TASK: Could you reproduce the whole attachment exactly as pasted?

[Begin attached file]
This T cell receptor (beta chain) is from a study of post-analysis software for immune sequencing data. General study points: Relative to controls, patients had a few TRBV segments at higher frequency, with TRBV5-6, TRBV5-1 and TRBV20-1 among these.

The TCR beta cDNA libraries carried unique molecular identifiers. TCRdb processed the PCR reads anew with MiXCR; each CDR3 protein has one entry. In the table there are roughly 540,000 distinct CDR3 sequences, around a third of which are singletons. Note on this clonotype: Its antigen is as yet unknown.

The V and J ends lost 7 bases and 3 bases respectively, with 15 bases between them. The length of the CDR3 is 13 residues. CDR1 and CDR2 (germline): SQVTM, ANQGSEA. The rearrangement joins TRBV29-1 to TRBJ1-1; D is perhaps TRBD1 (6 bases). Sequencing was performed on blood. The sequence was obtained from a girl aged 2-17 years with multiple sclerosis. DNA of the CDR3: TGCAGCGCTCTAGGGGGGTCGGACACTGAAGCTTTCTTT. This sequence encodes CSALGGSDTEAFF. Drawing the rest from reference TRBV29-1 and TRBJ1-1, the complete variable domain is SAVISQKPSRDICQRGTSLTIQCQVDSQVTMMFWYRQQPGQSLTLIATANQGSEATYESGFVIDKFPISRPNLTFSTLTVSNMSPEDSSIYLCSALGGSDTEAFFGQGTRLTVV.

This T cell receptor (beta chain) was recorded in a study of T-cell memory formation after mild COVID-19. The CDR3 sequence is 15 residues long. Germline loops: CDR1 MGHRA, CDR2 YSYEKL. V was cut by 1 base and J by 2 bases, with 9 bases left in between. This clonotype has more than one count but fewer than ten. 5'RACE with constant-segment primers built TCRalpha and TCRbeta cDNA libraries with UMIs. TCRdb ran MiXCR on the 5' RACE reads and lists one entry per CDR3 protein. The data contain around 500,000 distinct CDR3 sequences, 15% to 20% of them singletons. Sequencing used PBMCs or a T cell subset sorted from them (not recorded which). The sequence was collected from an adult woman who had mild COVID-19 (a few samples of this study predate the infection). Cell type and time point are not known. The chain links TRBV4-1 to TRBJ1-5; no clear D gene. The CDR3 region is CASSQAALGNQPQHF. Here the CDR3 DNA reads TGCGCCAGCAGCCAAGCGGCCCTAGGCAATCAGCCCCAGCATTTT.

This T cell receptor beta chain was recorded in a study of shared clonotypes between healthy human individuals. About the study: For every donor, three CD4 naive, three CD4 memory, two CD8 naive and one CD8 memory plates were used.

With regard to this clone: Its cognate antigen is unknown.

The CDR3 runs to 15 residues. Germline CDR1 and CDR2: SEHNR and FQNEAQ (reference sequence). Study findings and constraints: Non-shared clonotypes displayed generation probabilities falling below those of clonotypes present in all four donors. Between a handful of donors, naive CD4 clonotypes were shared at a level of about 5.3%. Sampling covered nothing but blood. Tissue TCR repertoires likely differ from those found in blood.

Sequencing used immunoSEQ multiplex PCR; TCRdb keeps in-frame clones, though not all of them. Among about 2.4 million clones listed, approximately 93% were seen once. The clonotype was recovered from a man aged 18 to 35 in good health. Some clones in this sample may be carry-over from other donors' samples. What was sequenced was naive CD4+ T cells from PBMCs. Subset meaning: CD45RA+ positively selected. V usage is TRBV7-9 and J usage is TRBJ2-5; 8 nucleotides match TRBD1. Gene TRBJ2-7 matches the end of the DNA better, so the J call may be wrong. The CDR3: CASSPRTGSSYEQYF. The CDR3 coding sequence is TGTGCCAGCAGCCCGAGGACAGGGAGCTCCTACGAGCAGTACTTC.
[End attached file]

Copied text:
This T cell receptor (beta chain) is from a study of post-analysis software for immune sequencing data. General study points: Relative to controls, patients had a few TRBV segments at higher frequency, with TRBV5-6, TRBV5-1 and TRBV20-1 among these.

The TCR beta cDNA libraries carried unique molecular identifiers. TCRdb processed the PCR reads anew with MiXCR; each CDR3 protein has one entry. In the table there are roughly 540,000 distinct CDR3 sequences, around a third of which are singletons. Note on this clonotype: Its antigen is as yet unknown.

The V and J ends lost 7 bases and 3 bases respectively, with 15 bases between them. The length of the CDR3 is 13 residues. CDR1 and CDR2 (germline): SQVTM, ANQGSEA. The rearrangement joins TRBV29-1 to TRBJ1-1; D is perhaps TRBD1 (6 bases). Sequencing was performed on blood. The sequence was obtained from a girl aged 2-17 years with multiple sclerosis. DNA of the CDR3: TGCAGCGCTCTAGGGGGGTCGGACACTGAAGCTTTCTTT. This sequence encodes CSALGGSDTEAFF. Drawing the rest from reference TRBV29-1 and TRBJ1-1, the complete variable domain is SAVISQKPSRDICQRGTSLTIQCQVDSQVTMMFWYRQQPGQSLTLIATANQGSEATYESGFVIDKFPISRPNLTFSTLTVSNMSPEDSSIYLCSALGGSDTEAFFGQGTRLTVV.

This T cell receptor (beta chain) was recorded in a study of T-cell memory formation after mild COVID-19. The CDR3 sequence is 15 residues long. Germline loops: CDR1 MGHRA, CDR2 YSYEKL. V was cut by 1 base and J by 2 bases, with 9 bases left in between. This clonotype has more than one count but fewer than ten. 5'RACE with constant-segment primers built TCRalpha and TCRbeta cDNA libraries with UMIs. TCRdb ran MiXCR on the 5' RACE reads and lists one entry per CDR3 protein. The data contain around 500,000 distinct CDR3 sequences, 15% to 20% of them singletons. Sequencing used PBMCs or a T cell subset sorted from them (not recorded which). The sequence was collected from an adult woman who had mild COVID-19 (a few samples of this study predate the infection). Cell type and time point are not known. The chain links TRBV4-1 to TRBJ1-5; no clear D gene. The CDR3 region is CASSQAALGNQPQHF. Here the CDR3 DNA reads TGCGCCAGCAGCCAAGCGGCCCTAGGCAATCAGCCCCAGCATTTT.

This T cell receptor beta chain was recorded in a study of shared clonotypes between healthy human individuals. About the study: For every donor, three CD4 naive, three CD4 memory, two CD8 naive and one CD8 memory plates were used.

With regard to this clone: Its cognate antigen is unknown.

The CDR3 runs to 15 residues. Germline CDR1 and CDR2: SEHNR and FQNEAQ (reference sequence). Study findings and constraints: Non-shared clonotypes displayed generation probabilities falling below those of clonotypes present in all four donors. Between a handful of donors, naive CD4 clonotypes were shared at a level of about 5.3%. Sampling covered nothing but blood. Tissue TCR repertoires likely differ from those found in blood.

Sequencing used immunoSEQ multiplex PCR; TCRdb keeps in-frame clones, though not all of them. Among about 2.4 million clones listed, approximately 93% were seen once. The clonotype was recovered from a man aged 18 to 35 in good health. Some clones in this sample may be carry-over from other donors' samples. What was sequenced was naive CD4+ T cells from PBMCs. Subset meaning: CD45RA+ positively selected. V usage is TRBV7-9 and J usage is TRBJ2-5; 8 nucleotides match TRBD1. Gene TRBJ2-7 matches the end of the DNA better, so the J call may be wrong. The CDR3: CASSPRTGSSYEQYF. The CDR3 coding sequence is TGTGCCAGCAGCCCGAGGACAGGGAGCTCCTACGAGCAGTACTTC.